Delegates are invited to meet and discuss with the poster presenters during the poster presentation sessions between 10:30-11:30 and 16:00-17:00 on Thursday, 19 November 2015.
Lead Session Chair:
Stephan Barth, ForWind - Center for Wind Energy Research, Germany
Oriol Lacave (1) F Llorenç Lledó (1) Jose Vidal (1)
(1) AWS Truepower, Barcelona, Spain
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Presenter's biographyBiographies are supplied directly by presenters at EWEA 2015 and are published here unedited
Mr. Lledó holds a Bachelor of Mathematics and a Master in Meteorology. Mr. Lledó has been involved in the renewable energy field for 7 years. He has focused in the numerical simulation of wind conditions for operative forecasting and reanalysis purposes. He has worked in the development of several wind atlases for governments, institutions and private companies. Mr. Lledó has also been involved in the development of databases of global and regional reanalysis. He has 10 years of experience in the field of numerical weather prediction, configuring, running and post processing data from models as WRF, MASS, MM5 & WW3.
PosterDownload poster (16.80 MB)
MCP studies with re-analysis models: get a forecast of the uncertainty and complexity without observational data.
Re-analysis models are widely used in the wind industry when facing projects that need long term data correction adjustments. The available data from monitoring towers is also a required source in such studies. Re-analysis limitations arise only after comparison between both are performed.
We present several maps with the purpose to give quantitative information of correlations, directional patterns and tendencies between the different models. This information should lead to prior knowledge of the complexity of the long term adjustment process before comparing to tower data.
We want to provide a resource that is available for the whole globe. This is not feasible with the use of observational data. A comparison for all the models pair to pair was done. It first required a model post-processing to obtain a comparable common data format for all the different sources. A new methodology was developed in order to compare different models with different grids, which involves nodes located at different places. Because additional quantitative information to the correlation is highly valuable, more metrics were applied in order to obtain tendencies and directional wind patterns.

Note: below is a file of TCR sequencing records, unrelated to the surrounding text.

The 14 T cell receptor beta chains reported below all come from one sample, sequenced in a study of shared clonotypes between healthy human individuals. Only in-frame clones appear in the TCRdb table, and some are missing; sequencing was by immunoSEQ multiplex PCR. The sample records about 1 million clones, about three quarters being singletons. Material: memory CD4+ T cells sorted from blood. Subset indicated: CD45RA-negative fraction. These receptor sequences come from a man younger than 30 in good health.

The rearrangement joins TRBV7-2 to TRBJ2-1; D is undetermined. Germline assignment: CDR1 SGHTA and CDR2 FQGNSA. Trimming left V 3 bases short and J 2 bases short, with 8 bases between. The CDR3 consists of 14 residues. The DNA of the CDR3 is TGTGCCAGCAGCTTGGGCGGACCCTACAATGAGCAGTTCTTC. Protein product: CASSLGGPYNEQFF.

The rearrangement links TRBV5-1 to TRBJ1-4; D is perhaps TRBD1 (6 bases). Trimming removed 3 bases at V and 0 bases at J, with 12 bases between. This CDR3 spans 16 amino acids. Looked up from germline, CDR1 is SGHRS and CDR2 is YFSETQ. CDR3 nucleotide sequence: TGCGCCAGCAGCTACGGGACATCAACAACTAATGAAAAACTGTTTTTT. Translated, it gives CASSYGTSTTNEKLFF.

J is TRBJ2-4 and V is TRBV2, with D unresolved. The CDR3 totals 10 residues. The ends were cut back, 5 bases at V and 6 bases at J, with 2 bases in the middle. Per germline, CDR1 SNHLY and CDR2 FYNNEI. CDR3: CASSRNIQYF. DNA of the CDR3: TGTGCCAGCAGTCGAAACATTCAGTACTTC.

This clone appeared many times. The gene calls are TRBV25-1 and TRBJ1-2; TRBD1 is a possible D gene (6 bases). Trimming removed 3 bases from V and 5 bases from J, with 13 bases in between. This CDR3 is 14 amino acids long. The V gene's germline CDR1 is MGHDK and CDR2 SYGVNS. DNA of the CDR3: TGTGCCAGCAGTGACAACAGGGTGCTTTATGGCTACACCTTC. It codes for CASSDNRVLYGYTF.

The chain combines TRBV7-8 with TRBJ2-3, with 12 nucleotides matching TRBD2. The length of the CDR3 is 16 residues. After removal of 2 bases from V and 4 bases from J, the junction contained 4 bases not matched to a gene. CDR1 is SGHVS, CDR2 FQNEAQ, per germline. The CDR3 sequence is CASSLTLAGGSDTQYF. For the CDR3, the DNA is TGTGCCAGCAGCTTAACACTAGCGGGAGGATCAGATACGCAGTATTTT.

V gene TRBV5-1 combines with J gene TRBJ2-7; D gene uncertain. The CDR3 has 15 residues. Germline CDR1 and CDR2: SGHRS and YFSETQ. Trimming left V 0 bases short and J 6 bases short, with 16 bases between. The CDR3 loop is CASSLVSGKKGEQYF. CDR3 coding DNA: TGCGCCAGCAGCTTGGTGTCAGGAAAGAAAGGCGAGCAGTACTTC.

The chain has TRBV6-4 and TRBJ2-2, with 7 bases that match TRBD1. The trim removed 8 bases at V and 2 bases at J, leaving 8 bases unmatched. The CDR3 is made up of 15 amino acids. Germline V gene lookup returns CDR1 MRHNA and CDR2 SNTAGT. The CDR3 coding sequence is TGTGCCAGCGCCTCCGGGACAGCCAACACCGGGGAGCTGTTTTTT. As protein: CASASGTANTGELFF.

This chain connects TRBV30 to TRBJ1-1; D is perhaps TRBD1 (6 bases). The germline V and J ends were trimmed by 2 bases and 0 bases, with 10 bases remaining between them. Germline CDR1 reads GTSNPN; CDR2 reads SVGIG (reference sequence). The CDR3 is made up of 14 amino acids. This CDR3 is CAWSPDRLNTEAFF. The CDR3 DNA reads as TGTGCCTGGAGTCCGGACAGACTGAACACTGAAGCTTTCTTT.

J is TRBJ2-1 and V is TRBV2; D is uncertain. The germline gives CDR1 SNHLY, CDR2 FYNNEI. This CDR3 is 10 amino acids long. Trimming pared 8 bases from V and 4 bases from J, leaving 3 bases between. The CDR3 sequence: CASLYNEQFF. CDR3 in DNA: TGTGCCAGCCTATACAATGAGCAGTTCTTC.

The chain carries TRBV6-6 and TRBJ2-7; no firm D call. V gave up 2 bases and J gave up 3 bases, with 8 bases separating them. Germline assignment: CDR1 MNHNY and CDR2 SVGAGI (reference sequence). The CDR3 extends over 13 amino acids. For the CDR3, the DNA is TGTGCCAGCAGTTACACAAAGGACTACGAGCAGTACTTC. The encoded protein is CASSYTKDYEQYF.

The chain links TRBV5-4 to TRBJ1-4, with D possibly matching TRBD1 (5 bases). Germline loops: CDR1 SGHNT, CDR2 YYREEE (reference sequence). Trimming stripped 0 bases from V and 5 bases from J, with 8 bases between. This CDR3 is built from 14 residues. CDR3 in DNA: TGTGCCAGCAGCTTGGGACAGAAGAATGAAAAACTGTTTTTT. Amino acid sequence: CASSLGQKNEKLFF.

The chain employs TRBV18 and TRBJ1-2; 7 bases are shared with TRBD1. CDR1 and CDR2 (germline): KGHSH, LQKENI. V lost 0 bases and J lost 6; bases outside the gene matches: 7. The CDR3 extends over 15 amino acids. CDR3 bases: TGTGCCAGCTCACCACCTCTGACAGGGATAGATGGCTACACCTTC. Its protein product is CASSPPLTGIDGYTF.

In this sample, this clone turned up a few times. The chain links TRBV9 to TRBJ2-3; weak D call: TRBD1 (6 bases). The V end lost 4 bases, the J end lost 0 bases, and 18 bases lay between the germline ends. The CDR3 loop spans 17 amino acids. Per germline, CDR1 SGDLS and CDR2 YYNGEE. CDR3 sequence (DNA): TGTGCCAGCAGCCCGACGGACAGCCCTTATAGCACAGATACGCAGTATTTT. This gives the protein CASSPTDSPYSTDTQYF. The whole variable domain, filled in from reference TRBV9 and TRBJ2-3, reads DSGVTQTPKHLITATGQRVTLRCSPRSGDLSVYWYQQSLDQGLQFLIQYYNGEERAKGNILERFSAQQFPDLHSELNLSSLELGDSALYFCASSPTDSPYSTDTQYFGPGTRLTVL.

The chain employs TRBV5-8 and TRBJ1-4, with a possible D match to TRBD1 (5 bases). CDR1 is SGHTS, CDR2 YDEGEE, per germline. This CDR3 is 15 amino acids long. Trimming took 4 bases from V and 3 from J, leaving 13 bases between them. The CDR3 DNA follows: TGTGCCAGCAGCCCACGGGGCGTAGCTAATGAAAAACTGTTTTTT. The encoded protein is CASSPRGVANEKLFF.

Main body of abstract
The models used in the study are MERRA from NASA, NNRP from NCEP/NCAR, CFSR from NCEP and ERA-Interim from ECMWF. Each model has its own vertical level coordinates. Obtaining data at a fixed height above ground requires understanding of the different systems. Different vertical interpolation methods were applied for each model focusing in minimizing the steps and thus the variable degradation.
Horizontal comparison is also a problem to overcome. To allow comparison between data located at the different grid points for each unique model grid, a method using a virtual grid was developed. This method captures a reliable model representation at each virtual grid node. The comparison is then made on the new grid node by node.
Due to the importance of correlation parameter in the measure correlate compare (MCP) method, this has been first used to compare the models. Analysis of wind speed distribution differences has added information in the following step, specially for those places where correlations where high, differentiating in most cases the models behaviour. One problem when obtaining long term data with MCP method using re-analysis as reference data is the tendency inconsistencies between the two datasets. If tendency for reference data changes in the concurrent period respect to long term period, the long term adjustment increases the uncertainty. That explains why detailed spatial information on the tendencies for the different models were compared for recent years and long term periods. This has also revealed spatial differences in the tendencies when analysing models separately.
In addition to correlation, more information is needed to quantify reliability and uncertainty of the results and to choose the models to use as reference data. With the described model-to-model comparison method it emerges new information to the classical tower-models comparison.
It has been observed when analysing models separately that tendencies are not spatially homogeneous. Any model behaviour found in local studies should not then be generalized. A deeper analysis with the temporal changes in the sources of data assimilation should be performed to complement this study and extract conclusions on this issue if possible.
The study intends to allow a better understanding of how representative and reliable long term data will be prior to any case study. Anticipating complexity of an MCP study would be of great value for an estimate of the resulting derived uncertainty. We’ve found cases with different tendencies when comparing last years and long term periods. It would then be recommended to use more meteorological data with longer periods.